Thursday, 18 September 2008

The Highway Code: Love it or loath it, you MUST pay attention to it!

Specifically, as a bus driver, I'll draw motorists attention, once again, to a simple fact of life: Buses are part of the mass transit system, and as such have a few rules devoted to them in the Highway Code. Now, while the Highway Code is not, in and of itself, law, many of its' rules have the backing of law, including the Road Traffic Act, the Construction And use regulations, and much more besides. Have an accident, and if you weren't obeying the letter of the Highway Code will, trust me, cost you dearly at court (I wasn't always a bus driver, and was trained in a previous occupation to a reasonable level in the upholding of Road Traffic Law).

So, why am I prattling on again about this topic? Easy. More and more I'm seeing completely muppit-like driving from motorists (note: NOT Drivers, who are by definition paid to drive for a living, mostly of very large vehicles, like buses, for example!) who, for reasons best known only to themselves, want to make sure they get in front, if only by 3 feet, of a bus.

Consider this. A bus is shifting up to 75 people to and from work, school, and so on. You, in your car, are shifting on average maybe two people (I'm being generous here) at any given time. Who has the greater claim to road space? In addition, buses run to a specific timetable. Delay us, and you delay up to 75 other folks already on that bus, and countless more down the route, because you decided in your own selfish way that the bus was an inferior class of life that deserved to be delayed.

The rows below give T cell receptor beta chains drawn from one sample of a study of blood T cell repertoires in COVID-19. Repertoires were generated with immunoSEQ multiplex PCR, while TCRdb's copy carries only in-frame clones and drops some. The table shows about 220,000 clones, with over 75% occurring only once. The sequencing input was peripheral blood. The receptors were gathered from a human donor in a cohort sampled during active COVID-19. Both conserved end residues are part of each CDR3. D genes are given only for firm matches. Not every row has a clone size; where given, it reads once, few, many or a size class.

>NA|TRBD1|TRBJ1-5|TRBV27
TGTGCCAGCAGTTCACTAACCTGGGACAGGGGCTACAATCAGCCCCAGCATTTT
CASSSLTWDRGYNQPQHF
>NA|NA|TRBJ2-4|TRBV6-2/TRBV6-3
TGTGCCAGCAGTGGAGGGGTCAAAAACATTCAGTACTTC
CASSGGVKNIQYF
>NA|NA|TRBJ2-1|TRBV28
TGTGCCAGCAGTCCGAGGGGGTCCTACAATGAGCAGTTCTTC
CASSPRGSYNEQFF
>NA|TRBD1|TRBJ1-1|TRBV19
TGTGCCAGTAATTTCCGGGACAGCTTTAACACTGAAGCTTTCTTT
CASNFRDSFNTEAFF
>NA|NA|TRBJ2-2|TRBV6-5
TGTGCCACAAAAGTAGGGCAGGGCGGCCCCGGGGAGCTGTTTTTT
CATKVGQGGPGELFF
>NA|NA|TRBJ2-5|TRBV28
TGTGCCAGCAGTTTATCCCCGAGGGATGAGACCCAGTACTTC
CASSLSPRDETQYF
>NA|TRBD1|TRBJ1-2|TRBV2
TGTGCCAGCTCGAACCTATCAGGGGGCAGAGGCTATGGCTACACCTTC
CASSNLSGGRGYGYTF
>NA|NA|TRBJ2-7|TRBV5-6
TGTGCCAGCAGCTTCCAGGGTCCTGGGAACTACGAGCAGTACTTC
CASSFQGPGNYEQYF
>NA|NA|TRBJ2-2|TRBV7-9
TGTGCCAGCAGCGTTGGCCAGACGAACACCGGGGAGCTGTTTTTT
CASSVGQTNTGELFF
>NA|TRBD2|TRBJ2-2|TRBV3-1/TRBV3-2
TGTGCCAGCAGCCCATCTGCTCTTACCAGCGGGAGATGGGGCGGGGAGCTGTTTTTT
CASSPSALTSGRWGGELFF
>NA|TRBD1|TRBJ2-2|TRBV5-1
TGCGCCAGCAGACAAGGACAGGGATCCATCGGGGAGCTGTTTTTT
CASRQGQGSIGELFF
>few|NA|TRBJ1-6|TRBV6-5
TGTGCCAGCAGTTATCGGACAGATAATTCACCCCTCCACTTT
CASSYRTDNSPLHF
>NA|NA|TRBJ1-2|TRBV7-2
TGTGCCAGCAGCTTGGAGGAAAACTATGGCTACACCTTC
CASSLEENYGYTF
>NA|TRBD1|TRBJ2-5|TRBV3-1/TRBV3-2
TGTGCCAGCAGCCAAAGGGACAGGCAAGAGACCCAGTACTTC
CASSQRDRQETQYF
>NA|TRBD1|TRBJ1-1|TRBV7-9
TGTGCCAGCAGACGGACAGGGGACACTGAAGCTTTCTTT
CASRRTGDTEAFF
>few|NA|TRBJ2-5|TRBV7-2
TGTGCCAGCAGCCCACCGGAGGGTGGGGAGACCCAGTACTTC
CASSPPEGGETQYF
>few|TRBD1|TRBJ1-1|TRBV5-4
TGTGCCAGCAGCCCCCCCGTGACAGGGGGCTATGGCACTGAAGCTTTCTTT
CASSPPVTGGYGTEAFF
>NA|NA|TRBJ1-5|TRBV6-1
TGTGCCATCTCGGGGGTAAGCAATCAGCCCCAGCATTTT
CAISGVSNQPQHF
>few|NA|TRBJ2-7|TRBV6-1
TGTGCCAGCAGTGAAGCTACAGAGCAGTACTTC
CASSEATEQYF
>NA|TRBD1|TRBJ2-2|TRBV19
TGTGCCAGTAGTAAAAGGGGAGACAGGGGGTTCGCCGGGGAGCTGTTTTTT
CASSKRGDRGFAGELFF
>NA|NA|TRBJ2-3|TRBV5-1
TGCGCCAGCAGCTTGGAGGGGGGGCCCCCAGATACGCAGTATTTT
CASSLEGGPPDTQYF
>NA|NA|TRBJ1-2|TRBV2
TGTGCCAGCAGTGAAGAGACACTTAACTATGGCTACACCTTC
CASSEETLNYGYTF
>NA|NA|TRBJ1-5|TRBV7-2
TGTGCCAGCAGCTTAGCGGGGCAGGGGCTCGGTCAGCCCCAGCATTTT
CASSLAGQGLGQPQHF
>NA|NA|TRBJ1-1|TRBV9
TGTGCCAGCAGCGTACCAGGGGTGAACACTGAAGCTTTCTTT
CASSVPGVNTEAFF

Now here's the stick:

Highway Code Rule 223

Buses, coaches and trams. Give priority to these vehicles when you can do so safely, especially when they signal to pull away from stops. Look out for people getting off a bus or tram and crossing the road.

The operative phrase here is, of course, "Give priority to these vehicles when you can do so safely". This means that if you are able to stop without having to jam on the anchors full-strength, then you should.

The carrot? Most of us bus drivers will give you either a flash of the hazard lights, an alternate left-right-left-right of the indicators, or even merely stick out a meaty paw from the window, thumb pointing up, to say "thanks".

So, spare a thought, not just for the driver of the bus, but for his passengers (ahem. Sorry. "Customers"), and let the bus go first :)

I (and my colleagues) thank you!

Thursday, 4 September 2008

The daily Chicken Run and Quality of Life...

I got to work well early this morning. Just as well, really, as the run-out was messed up again.

On Tuesday, none of the buses were 'plated', or assigned; Plating refers to the practice of assigning a running number to a bus, thereby setting it's order in the morning runout from the depot, and it's order in the days schedule of a given bus route once out of the depot. In this case, it seems one of the garage inspectors called in sick, and no-one was available to do the job until the last minute. Sod's law, that. While it meant that buses were first come, first served for the first part of the runout, it did at least have a minimal confusion factor to it. Controlled chaos, if you like.

This morning (Wednesday), it appears that, while he correctly plated them first, the garage run-out inspector arbitrarily decided to re-arrange where, and in what order, each routes' buses would sit prior to being taken out on their first run...

Result? Unorganised Chaos, loosely disguised as Complete Pandemonium! No-one knew where their bus was going to be, or even how they were going to dig it out when they were due to leave first when their bus was at the back of the pile! I was one of the fortunate few who, having come in early, had time to amble round the yard, find my bus, and dig it out to the front in plenty of time, rather than run around in ever-decreasing circles, etc.